Questions remain about Conway municipal sewer proposal

Recorder Staff
Saturday, April 23, 2016

CONWAY — The suggested options for a downtown sewer may have flaws, but no one at a weekend wastewater feasibility forum in Conway wanted the feasibility committee to stop exploring the idea of building a community septic system.

The committee has studied the possibility of developing a system focused on the short- and long-term needs of the downtown area. Saturday, it held the forum at Town Hall to share its preliminary findings and get public feedback.

After nearly two hours of discussion following Chairman Joe Strzegowski’s presentation, committee member Dave Chichester asked for a straw poll to get the crowd’s general consensus. Roughly 15 of the more than 30 people in attendance raised their hands when Chichester asked who thought the feasibility committee should proceed studying the possibility of having a community septic system. Not a single hand was raised when he asked who wanted the committee to stop its research.

Conway residents have individual septic systems. According to Chichester, residents and Selectboard members realize downtown economic development is restricted by the lack of a community system. Strzegowski said the goal is also to protect the town’s water supply.

Strzegowski said there are three options: effluent, conventional gravity, grinder systems. The feasibility committee suggests an effluent system. According to information from the Water Environment Research Foundation, an effluent sewer carries wastewater that has undergone primary treatment, or the separation of its liquid and solids, to a leach field.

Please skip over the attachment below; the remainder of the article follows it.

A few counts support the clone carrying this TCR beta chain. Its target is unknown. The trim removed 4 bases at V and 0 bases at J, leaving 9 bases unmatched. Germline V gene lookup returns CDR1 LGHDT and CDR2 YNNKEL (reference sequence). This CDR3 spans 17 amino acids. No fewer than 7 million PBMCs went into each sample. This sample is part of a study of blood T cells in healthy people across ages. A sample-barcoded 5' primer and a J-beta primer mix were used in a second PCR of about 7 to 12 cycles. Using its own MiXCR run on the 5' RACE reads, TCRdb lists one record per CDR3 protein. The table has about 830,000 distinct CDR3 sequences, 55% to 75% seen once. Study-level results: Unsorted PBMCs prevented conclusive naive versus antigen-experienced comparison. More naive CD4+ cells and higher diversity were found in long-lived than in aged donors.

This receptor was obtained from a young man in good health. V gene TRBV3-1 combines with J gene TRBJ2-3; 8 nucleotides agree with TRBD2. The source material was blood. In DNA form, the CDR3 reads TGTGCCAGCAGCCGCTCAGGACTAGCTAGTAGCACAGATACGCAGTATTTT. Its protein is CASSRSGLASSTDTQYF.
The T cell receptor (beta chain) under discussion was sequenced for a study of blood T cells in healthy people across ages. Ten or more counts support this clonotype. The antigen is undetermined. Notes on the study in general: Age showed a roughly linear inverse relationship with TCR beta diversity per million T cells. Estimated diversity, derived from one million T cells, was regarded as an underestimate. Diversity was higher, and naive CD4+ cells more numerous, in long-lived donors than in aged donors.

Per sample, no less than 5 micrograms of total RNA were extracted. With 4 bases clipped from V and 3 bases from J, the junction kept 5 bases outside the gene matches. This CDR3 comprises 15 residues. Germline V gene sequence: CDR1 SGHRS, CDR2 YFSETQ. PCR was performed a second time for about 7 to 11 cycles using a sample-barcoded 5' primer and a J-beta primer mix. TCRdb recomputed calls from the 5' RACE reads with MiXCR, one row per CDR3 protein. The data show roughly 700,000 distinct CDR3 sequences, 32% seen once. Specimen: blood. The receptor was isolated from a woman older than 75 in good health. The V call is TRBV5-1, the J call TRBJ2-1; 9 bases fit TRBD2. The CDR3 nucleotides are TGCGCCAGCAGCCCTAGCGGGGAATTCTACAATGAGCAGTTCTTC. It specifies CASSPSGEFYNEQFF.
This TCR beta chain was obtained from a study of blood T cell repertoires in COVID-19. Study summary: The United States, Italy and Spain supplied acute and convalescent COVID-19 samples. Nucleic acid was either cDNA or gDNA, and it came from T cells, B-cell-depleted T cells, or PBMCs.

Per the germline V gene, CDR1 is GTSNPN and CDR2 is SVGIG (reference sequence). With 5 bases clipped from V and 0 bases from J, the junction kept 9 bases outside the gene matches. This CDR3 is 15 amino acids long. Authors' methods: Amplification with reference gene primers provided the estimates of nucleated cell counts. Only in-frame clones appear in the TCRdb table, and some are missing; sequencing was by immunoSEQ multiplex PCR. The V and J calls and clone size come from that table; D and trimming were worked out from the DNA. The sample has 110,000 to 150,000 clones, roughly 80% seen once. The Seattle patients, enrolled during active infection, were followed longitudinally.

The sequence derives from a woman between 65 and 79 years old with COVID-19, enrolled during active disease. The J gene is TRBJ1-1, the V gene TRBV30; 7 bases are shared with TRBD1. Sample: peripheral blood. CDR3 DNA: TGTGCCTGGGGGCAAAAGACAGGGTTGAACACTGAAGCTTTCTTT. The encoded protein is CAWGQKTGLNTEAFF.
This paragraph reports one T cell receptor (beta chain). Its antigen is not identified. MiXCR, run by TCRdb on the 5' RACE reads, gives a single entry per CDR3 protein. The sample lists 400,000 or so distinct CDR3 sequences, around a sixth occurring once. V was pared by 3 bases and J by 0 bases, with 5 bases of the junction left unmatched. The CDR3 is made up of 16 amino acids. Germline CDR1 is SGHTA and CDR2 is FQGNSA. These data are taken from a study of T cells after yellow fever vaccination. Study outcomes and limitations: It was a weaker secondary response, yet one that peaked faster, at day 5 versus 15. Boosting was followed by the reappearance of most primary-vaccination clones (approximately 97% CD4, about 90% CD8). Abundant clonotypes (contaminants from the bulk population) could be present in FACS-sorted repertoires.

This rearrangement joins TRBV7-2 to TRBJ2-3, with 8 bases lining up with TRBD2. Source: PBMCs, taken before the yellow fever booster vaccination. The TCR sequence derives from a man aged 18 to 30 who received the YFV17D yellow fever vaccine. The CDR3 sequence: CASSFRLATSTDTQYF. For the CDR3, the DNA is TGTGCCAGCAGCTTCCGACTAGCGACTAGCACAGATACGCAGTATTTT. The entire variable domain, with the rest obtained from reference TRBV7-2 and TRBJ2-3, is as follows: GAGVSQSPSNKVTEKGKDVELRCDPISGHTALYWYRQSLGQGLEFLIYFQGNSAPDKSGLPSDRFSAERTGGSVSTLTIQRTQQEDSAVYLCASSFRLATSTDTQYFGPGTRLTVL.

This system, which Strzegowski said would cost roughly $2 million, requires the use of existing or replacement septic tanks, to which raw sewage flows. Strzegowski said the system uses a combination of gravity and pumping and, depending on location, some homes would need pumps. Though not all buildings in Conway would be served by the system, townwide taxes would be used for installation, Strzegowski said, explaining that downtown residents would likely not be able to shoulder the entire cost.

Strzegowski said a conventional gravity system is “a big-city solution,” with manholes and pumps. It would cost between $3.5 million and $5 million, not including the treatment plant. A grinder system takes all the waste solids and grinds them into a liquid and pushes it to a full-scale treatment plant, which Conway does not currently have. Strzegowski did not have an estimated total for this type of system.

There are a few funding options, including grants or low-interest loans from the USDA Rural Development program. This would reduce the amount of taxes residents contribute to a system, though the entire system would have to be town-owned, Strzegowski said.

Regarding an effluent system, resident Mark Ladd he worries about odors that could come from the leach fields.

“This is a scary thing,” he said.

Resident Mark Silverman, who lives on Elm Street, said he has had a self-contained septic system for six or seven years and said there is never an odor. His neighbor, Sue MacDonald, agreed.

Strzegowski said under an effluent system each leaching site would be designed for a capacity of 10,000 gallons per day. He told The Recorder he plans to deliver a condensed version of his presentation at the end of the May 9 annual town meeting.

Strzegowski said most existing sewer systems in town were installed in the early 1970s. Some systems have never been replaced; others have been replaced several times. Replacements costs range from $15,000 to $40,000.

The feasibility committee is using White Engineering as its consultant.

You can reach Domenic Poli at: dpoli@recorder.com or 413-772-0261, ext. 257. On Twitter, follow @DomenicPoli